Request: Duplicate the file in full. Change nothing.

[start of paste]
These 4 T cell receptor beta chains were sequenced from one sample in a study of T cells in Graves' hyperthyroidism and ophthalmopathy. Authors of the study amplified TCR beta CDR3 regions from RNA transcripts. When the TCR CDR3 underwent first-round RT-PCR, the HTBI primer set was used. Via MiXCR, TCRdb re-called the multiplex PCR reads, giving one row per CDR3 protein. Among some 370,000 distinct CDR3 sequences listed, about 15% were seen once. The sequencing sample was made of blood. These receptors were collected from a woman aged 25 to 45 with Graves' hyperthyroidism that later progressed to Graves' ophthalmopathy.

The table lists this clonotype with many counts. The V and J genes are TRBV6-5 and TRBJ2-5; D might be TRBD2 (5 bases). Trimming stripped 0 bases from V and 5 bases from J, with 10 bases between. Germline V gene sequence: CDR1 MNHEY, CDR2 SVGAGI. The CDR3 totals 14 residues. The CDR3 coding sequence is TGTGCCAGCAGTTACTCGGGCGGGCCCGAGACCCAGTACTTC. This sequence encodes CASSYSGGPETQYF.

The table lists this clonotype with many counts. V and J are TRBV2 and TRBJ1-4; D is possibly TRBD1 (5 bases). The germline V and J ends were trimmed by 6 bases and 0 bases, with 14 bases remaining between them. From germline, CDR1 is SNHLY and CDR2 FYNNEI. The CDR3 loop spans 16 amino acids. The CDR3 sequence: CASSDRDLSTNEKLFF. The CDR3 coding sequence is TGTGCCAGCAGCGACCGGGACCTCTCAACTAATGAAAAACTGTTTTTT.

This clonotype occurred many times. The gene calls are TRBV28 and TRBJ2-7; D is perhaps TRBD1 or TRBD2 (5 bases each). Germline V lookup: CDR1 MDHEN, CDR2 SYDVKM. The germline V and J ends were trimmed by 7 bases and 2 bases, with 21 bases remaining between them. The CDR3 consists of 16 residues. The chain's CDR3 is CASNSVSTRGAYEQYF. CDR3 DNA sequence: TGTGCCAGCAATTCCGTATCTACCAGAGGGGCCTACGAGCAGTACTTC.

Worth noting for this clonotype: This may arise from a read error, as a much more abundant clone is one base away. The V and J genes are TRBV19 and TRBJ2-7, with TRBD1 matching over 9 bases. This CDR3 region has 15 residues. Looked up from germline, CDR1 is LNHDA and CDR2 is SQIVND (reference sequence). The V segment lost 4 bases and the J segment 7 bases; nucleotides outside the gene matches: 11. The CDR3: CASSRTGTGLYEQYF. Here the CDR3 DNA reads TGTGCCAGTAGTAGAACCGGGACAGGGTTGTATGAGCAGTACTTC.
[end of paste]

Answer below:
These 4 T cell receptor beta chains were sequenced from one sample in a study of T cells in Graves' hyperthyroidism and ophthalmopathy. Authors of the study amplified TCR beta CDR3 regions from RNA transcripts. When the TCR CDR3 underwent first-round RT-PCR, the HTBI primer set was used. Via MiXCR, TCRdb re-called the multiplex PCR reads, giving one row per CDR3 protein. Among some 370,000 distinct CDR3 sequences listed, about 15% were seen once. The sequencing sample was made of blood. These receptors were collected from a woman aged 25 to 45 with Graves' hyperthyroidism that later progressed to Graves' ophthalmopathy.

The table lists this clonotype with many counts. The V and J genes are TRBV6-5 and TRBJ2-5; D might be TRBD2 (5 bases). Trimming stripped 0 bases from V and 5 bases from J, with 10 bases between. Germline V gene sequence: CDR1 MNHEY, CDR2 SVGAGI. The CDR3 totals 14 residues. The CDR3 coding sequence is TGTGCCAGCAGTTACTCGGGCGGGCCCGAGACCCAGTACTTC. This sequence encodes CASSYSGGPETQYF.

The table lists this clonotype with many counts. V and J are TRBV2 and TRBJ1-4; D is possibly TRBD1 (5 bases). The germline V and J ends were trimmed by 6 bases and 0 bases, with 14 bases remaining between them. From germline, CDR1 is SNHLY and CDR2 FYNNEI. The CDR3 loop spans 16 amino acids. The CDR3 sequence: CASSDRDLSTNEKLFF. The CDR3 coding sequence is TGTGCCAGCAGCGACCGGGACCTCTCAACTAATGAAAAACTGTTTTTT.

This clonotype occurred many times. The gene calls are TRBV28 and TRBJ2-7; D is perhaps TRBD1 or TRBD2 (5 bases each). Germline V lookup: CDR1 MDHEN, CDR2 SYDVKM. The germline V and J ends were trimmed by 7 bases and 2 bases, with 21 bases remaining between them. The CDR3 consists of 16 residues. The chain's CDR3 is CASNSVSTRGAYEQYF. CDR3 DNA sequence: TGTGCCAGCAATTCCGTATCTACCAGAGGGGCCTACGAGCAGTACTTC.

Worth noting for this clonotype: This may arise from a read error, as a much more abundant clone is one base away. The V and J genes are TRBV19 and TRBJ2-7, with TRBD1 matching over 9 bases. This CDR3 region has 15 residues. Looked up from germline, CDR1 is LNHDA and CDR2 is SQIVND (reference sequence). The V segment lost 4 bases and the J segment 7 bases; nucleotides outside the gene matches: 11. The CDR3: CASSRTGTGLYEQYF. Here the CDR3 DNA reads TGTGCCAGTAGTAGAACCGGGACAGGGTTGTATGAGCAGTACTTC.